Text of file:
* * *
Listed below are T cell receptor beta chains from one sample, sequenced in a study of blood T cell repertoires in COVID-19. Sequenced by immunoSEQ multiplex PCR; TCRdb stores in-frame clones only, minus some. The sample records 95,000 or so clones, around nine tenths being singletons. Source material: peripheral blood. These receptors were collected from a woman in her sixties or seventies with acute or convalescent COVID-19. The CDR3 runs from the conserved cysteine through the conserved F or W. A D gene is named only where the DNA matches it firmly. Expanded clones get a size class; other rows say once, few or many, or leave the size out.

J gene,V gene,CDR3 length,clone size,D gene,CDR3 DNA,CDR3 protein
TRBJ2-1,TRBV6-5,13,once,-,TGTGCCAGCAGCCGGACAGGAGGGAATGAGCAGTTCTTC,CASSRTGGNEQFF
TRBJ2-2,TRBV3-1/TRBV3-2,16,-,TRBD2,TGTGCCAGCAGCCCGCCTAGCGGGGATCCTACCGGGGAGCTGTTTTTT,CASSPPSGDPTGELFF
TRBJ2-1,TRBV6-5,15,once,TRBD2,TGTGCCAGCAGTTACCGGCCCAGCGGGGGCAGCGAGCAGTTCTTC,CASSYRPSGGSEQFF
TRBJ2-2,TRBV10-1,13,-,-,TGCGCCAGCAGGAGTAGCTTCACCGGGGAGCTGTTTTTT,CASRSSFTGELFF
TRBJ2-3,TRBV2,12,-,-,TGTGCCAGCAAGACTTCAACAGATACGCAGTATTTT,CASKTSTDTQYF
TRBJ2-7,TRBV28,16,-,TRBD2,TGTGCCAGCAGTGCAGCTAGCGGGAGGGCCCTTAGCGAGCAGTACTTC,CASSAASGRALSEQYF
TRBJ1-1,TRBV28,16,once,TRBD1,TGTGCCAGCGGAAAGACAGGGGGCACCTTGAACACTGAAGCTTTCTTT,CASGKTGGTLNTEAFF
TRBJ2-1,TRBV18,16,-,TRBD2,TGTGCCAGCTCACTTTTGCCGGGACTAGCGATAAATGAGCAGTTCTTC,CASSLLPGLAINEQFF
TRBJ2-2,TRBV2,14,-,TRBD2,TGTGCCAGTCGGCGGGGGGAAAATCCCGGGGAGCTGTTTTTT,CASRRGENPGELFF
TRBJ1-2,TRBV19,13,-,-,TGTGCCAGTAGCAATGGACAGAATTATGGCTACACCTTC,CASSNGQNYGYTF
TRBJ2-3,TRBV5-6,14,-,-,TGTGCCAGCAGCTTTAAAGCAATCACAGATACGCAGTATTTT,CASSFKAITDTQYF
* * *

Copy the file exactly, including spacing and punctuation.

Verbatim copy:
Listed below are T cell receptor beta chains from one sample, sequenced in a study of blood T cell repertoires in COVID-19. Sequenced by immunoSEQ multiplex PCR; TCRdb stores in-frame clones only, minus some. The sample records 95,000 or so clones, around nine tenths being singletons. Source material: peripheral blood. These receptors were collected from a woman in her sixties or seventies with acute or convalescent COVID-19. The CDR3 runs from the conserved cysteine through the conserved F or W. A D gene is named only where the DNA matches it firmly. Expanded clones get a size class; other rows say once, few or many, or leave the size out.

J gene,V gene,CDR3 length,clone size,D gene,CDR3 DNA,CDR3 protein
TRBJ2-1,TRBV6-5,13,once,-,TGTGCCAGCAGCCGGACAGGAGGGAATGAGCAGTTCTTC,CASSRTGGNEQFF
TRBJ2-2,TRBV3-1/TRBV3-2,16,-,TRBD2,TGTGCCAGCAGCCCGCCTAGCGGGGATCCTACCGGGGAGCTGTTTTTT,CASSPPSGDPTGELFF
TRBJ2-1,TRBV6-5,15,once,TRBD2,TGTGCCAGCAGTTACCGGCCCAGCGGGGGCAGCGAGCAGTTCTTC,CASSYRPSGGSEQFF
TRBJ2-2,TRBV10-1,13,-,-,TGCGCCAGCAGGAGTAGCTTCACCGGGGAGCTGTTTTTT,CASRSSFTGELFF
TRBJ2-3,TRBV2,12,-,-,TGTGCCAGCAAGACTTCAACAGATACGCAGTATTTT,CASKTSTDTQYF
TRBJ2-7,TRBV28,16,-,TRBD2,TGTGCCAGCAGTGCAGCTAGCGGGAGGGCCCTTAGCGAGCAGTACTTC,CASSAASGRALSEQYF
TRBJ1-1,TRBV28,16,once,TRBD1,TGTGCCAGCGGAAAGACAGGGGGCACCTTGAACACTGAAGCTTTCTTT,CASGKTGGTLNTEAFF
TRBJ2-1,TRBV18,16,-,TRBD2,TGTGCCAGCTCACTTTTGCCGGGACTAGCGATAAATGAGCAGTTCTTC,CASSLLPGLAINEQFF
TRBJ2-2,TRBV2,14,-,TRBD2,TGTGCCAGTCGGCGGGGGGAAAATCCCGGGGAGCTGTTTTTT,CASRRGENPGELFF
TRBJ1-2,TRBV19,13,-,-,TGTGCCAGTAGCAATGGACAGAATTATGGCTACACCTTC,CASSNGQNYGYTF
TRBJ2-3,TRBV5-6,14,-,-,TGTGCCAGCAGCTTTAAAGCAATCACAGATACGCAGTATTTT,CASSFKAITDTQYF